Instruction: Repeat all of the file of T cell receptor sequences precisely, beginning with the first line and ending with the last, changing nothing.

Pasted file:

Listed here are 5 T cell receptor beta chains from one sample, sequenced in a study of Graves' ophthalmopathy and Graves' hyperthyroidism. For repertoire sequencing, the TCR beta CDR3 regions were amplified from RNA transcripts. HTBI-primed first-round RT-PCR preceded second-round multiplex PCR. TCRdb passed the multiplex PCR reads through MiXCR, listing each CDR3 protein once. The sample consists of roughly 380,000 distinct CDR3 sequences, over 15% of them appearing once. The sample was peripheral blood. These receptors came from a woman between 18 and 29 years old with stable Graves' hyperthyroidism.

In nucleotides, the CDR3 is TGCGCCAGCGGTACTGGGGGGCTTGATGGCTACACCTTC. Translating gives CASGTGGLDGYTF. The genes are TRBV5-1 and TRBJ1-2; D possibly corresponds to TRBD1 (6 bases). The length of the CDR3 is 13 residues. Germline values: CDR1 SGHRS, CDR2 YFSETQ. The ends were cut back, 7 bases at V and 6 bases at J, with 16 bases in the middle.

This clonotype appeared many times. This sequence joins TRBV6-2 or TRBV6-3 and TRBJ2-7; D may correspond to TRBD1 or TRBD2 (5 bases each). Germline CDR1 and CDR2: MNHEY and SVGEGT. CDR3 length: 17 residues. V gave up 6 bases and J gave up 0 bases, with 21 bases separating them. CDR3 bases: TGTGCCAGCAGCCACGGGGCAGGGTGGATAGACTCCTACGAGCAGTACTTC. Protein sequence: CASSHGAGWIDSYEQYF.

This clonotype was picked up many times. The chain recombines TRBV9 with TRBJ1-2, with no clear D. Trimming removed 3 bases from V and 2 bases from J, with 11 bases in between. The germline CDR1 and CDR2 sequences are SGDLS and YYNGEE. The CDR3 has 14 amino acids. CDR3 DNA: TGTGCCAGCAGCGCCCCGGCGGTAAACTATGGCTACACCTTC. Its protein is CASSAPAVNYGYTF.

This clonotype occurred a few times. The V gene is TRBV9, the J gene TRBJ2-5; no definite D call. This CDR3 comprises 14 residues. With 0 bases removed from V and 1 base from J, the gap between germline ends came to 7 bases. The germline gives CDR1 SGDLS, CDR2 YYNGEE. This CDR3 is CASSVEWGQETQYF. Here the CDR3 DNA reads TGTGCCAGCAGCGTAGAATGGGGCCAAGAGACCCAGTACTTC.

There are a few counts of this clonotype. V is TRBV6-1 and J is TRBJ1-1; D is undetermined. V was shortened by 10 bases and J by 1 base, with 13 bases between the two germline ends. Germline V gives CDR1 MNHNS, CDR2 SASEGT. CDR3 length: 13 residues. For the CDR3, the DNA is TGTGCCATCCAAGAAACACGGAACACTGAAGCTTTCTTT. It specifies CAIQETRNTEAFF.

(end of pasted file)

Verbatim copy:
Listed here are 5 T cell receptor beta chains from one sample, sequenced in a study of Graves' ophthalmopathy and Graves' hyperthyroidism. For repertoire sequencing, the TCR beta CDR3 regions were amplified from RNA transcripts. HTBI-primed first-round RT-PCR preceded second-round multiplex PCR. TCRdb passed the multiplex PCR reads through MiXCR, listing each CDR3 protein once. The sample consists of roughly 380,000 distinct CDR3 sequences, over 15% of them appearing once. The sample was peripheral blood. These receptors came from a woman between 18 and 29 years old with stable Graves' hyperthyroidism.

In nucleotides, the CDR3 is TGCGCCAGCGGTACTGGGGGGCTTGATGGCTACACCTTC. Translating gives CASGTGGLDGYTF. The genes are TRBV5-1 and TRBJ1-2; D possibly corresponds to TRBD1 (6 bases). The length of the CDR3 is 13 residues. Germline values: CDR1 SGHRS, CDR2 YFSETQ. The ends were cut back, 7 bases at V and 6 bases at J, with 16 bases in the middle.

This clonotype appeared many times. This sequence joins TRBV6-2 or TRBV6-3 and TRBJ2-7; D may correspond to TRBD1 or TRBD2 (5 bases each). Germline CDR1 and CDR2: MNHEY and SVGEGT. CDR3 length: 17 residues. V gave up 6 bases and J gave up 0 bases, with 21 bases separating them. CDR3 bases: TGTGCCAGCAGCCACGGGGCAGGGTGGATAGACTCCTACGAGCAGTACTTC. Protein sequence: CASSHGAGWIDSYEQYF.

This clonotype was picked up many times. The chain recombines TRBV9 with TRBJ1-2, with no clear D. Trimming removed 3 bases from V and 2 bases from J, with 11 bases in between. The germline CDR1 and CDR2 sequences are SGDLS and YYNGEE. The CDR3 has 14 amino acids. CDR3 DNA: TGTGCCAGCAGCGCCCCGGCGGTAAACTATGGCTACACCTTC. Its protein is CASSAPAVNYGYTF.

This clonotype occurred a few times. The V gene is TRBV9, the J gene TRBJ2-5; no definite D call. This CDR3 comprises 14 residues. With 0 bases removed from V and 1 base from J, the gap between germline ends came to 7 bases. The germline gives CDR1 SGDLS, CDR2 YYNGEE. This CDR3 is CASSVEWGQETQYF. Here the CDR3 DNA reads TGTGCCAGCAGCGTAGAATGGGGCCAAGAGACCCAGTACTTC.

There are a few counts of this clonotype. V is TRBV6-1 and J is TRBJ1-1; D is undetermined. V was shortened by 10 bases and J by 1 base, with 13 bases between the two germline ends. Germline V gives CDR1 MNHNS, CDR2 SASEGT. CDR3 length: 13 residues. For the CDR3, the DNA is TGTGCCATCCAAGAAACACGGAACACTGAAGCTTTCTTT. It specifies CAIQETRNTEAFF.